As an infantryman, Jayme Sinclair patrolled the streets and helped defend the government center where Iraqi officials work under constant threat of being killed by insurgents.

"The third was the hardest because they didn't know what was out there," said Sandy Sinclair. "Jayme would talk about snipers and losing more men this time than the other times."

With Jayme home, the Sinclairs planned a weekend at their vacation place in Laughlin, Nev., maybe some fishing, definitely some jet-skiing. A second daughter, Erica, 24, will join the family; only a can't-miss test at college prevented her from being at the One-Five homecoming.

Jayme told his parents that he wanted to unwind from the war zone at a blackjack table at one of the Laughlin casinos. He won $500 playing Texas Hold 'Em with other Marines on the trip back to the U.S.

When their loved ones are deployed to Iraq, military families find different ways to cope. Some who live on or near military bases join support groups organized by "key volunteers," usually the wives of officers or senior enlisted personnel. Some plug into Internet chat rooms.

The Sinclairs concentrated on work and family. Samantha worked toward getting her real estate license. Family members wore buttons with pictures of Jayme and J.R. in their Marine uniforms.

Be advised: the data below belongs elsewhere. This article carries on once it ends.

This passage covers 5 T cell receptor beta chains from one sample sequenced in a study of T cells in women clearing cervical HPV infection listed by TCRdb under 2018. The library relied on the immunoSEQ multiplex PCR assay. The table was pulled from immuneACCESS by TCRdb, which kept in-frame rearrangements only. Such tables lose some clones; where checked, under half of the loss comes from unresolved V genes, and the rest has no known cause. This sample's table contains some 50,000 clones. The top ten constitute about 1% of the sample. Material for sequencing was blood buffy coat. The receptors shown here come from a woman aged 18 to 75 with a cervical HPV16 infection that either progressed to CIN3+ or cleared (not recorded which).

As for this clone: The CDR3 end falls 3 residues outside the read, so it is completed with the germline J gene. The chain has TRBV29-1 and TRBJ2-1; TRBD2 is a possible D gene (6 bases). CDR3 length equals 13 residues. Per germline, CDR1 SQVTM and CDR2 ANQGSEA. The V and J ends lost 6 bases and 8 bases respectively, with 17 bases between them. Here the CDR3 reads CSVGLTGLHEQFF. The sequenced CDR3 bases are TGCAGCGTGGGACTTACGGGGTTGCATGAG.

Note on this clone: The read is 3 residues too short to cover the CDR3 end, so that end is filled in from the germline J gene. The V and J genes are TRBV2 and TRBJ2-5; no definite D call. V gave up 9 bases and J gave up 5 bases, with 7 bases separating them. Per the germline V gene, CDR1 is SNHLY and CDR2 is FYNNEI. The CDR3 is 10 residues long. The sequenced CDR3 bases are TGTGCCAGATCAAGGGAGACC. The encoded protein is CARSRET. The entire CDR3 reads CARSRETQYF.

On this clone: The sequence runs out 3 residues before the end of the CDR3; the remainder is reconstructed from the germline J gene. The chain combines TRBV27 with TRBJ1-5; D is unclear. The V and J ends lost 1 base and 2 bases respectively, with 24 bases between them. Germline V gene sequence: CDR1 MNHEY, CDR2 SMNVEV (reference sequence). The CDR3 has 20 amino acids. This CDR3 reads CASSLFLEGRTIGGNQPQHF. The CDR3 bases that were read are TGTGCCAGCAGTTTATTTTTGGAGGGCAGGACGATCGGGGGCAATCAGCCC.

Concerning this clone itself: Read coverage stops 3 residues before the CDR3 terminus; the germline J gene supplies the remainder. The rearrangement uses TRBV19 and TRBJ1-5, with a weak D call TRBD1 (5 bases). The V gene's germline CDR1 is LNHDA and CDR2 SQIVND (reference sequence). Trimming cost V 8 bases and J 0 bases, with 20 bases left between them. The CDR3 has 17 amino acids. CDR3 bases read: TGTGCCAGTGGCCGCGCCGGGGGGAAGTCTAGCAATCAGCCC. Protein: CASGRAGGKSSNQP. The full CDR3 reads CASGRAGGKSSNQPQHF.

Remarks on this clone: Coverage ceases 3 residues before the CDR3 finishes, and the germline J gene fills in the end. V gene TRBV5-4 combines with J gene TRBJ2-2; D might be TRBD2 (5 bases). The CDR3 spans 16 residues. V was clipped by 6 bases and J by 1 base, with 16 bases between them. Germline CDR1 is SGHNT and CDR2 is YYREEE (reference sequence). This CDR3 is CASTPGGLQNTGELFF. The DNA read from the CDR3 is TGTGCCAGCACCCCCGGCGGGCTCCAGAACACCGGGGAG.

The family put a small banner with a blue star in the window, given to them by the local Veterans of Foreign Wars, symbolic of having a child in a combat zone.

Rick Sinclair, 53, noticed that his neighbors seemed to have no idea what the star in their window meant.

Sandy Sinclair wore her button at work so that customers and others in her restaurant dared not criticize the war or President Bush. She said she was annoyed at Cindy Sheehan, the mother of a soldier killed in Iraq, for leading a protest aimed at persuading Bush to pull U.S. troops from Iraq.

"I get mad at Cindy," she said. "Don't ask to bring my son home so the whole thing will be for nothing, a defeat, just like Vietnam."

Her husband agreed: "Americans are supposed to be finishers, not just starters."

When her sons returned from Iraq, Sandy Sinclair looked for what the Marine Corps warned families could be early signs of post-traumatic stress: moodiness, irritability, volatility. So far, she's seen no signs.

As the troops marched into sight, Samantha Sinclair was the first family member to spot Jayme. She screamed and raced toward him. They embraced as Sandy, Rick and J.R. waited their turns.

"You look good, you look so good," Sandy said, her voice trembling slightly.

Even in her joy at having Jayme home safe, Sandy Sinclair thought of the parents of the 15 Marines from One-Five killed in this deployment. "We're so lucky: There are some parents who aren't here today," she said.

With their enlistments up, J.R. is headed back to the University of Arizona, and Jayme is thinking of going to college to become a pediatrician. Neither of the Sinclairs' sons will be returning to Iraq.

"This is the happiest day of our lives," Sandy Sinclair said.